- O*NET Online and the Occupational Outlook Handbook: Search for job titles you are considering and learn about the tasks and work activities typically associated with the role; required skills, knowledge, and abilities; work values, wages and employment trends; and related occupations.
- Musketeer Career Network: As you start to identify organizations and job titles that spark interest, supplement your research with a conversation with someone currently working in a role or organization that you're considering. Connect with a Flash Mentor to schedule conversations with industry professionals eager to share with you their path and about their role and organization. Beginning your sophomore year, you can apply for a long-term mentor in the Professional Mentor Program who can be an excellent resource for information, advice, and building your professional network!
- Career Development Model
- Ask members of your family and close friends what they believe to be your strengths, when they’ve seen you thriving, and how they could imagine you combining what you’ve been reflecting upon into your career planning. Remember that their insight is intended to spark new ideas or confirm what you’ve been considering, not to make a decision for you.
Talk to someone you trust on campus.
- Share with them what you’ve been reflecting upon and where you stand with your major/career discernment. Let them know how you feel about it - hopeful, stressed, anxious, excited, etc.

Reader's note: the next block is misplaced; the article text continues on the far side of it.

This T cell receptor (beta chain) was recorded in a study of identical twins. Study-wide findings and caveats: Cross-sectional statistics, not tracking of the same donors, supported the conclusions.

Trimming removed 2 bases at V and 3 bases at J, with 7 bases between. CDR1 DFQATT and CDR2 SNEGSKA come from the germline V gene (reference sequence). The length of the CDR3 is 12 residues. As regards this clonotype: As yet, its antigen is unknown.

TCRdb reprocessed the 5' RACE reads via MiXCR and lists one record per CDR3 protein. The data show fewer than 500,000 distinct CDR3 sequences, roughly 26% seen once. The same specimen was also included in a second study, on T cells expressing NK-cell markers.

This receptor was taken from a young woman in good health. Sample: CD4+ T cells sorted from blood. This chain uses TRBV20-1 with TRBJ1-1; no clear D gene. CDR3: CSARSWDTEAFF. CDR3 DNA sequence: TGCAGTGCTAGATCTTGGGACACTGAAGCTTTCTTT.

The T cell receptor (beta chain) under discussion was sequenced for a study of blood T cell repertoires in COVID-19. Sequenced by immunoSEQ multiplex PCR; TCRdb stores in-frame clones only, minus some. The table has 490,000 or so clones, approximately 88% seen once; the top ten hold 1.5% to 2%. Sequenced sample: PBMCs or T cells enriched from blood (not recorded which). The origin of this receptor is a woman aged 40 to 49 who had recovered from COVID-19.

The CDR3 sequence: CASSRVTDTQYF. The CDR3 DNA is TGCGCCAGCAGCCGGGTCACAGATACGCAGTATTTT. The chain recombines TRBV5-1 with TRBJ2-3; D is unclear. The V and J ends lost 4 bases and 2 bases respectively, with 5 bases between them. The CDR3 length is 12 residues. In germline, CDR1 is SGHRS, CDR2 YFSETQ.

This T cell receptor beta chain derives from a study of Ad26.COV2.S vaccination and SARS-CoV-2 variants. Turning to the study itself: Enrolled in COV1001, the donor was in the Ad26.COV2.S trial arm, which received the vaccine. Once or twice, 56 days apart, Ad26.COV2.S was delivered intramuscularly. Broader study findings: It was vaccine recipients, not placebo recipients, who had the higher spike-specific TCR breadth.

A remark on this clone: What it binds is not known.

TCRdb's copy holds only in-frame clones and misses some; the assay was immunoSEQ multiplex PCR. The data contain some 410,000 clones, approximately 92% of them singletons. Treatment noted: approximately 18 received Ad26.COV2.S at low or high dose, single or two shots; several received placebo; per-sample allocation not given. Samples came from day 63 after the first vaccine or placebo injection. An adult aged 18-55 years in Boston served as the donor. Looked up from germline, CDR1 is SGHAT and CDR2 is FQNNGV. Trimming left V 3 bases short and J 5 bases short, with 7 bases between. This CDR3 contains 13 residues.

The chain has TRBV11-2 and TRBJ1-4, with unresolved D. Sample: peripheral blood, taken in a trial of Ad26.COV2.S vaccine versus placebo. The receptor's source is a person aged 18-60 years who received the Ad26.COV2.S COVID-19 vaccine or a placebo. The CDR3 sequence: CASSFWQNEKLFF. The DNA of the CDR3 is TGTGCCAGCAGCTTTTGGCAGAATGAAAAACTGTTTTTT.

- Ask for their insight on what you’ve shared. Where do they see alignment with what they’ve observed in you?
- Ask for advice and connections. How might you deepen your reflection? How can you research the options of greatest interest to you? Could they connect you with someone who could provide their own experience with what you’re considering? What opportunities are available to try it out?
- Not sure who to talk to? Here are a few ideas:
- Meet with a trusted faculty or staff member:
- Connect with peers through student organizations and campus activities:
- Meet with a trusted faculty or staff member:
Explore the Career Development Model.
Xavier's Career Development Model is a unique system that takes the information, skills and experiences you already have and helps you arrive at your next step in your career path. Whatever that step may be - from incoming first-year Musketeers trying to choose a major to an alum looking to make a career shift - our Career Development Model keeps you on course.
Connect with Career Development.
The Career Development team is available to you every step of of your discernment journey. Meet with a Career Coach to discuss major and career options, connect with a professional mentor for real-world advice, put your skills and interests into practice through experiential learning, or take steps toward pursuing that first post-Xavier job.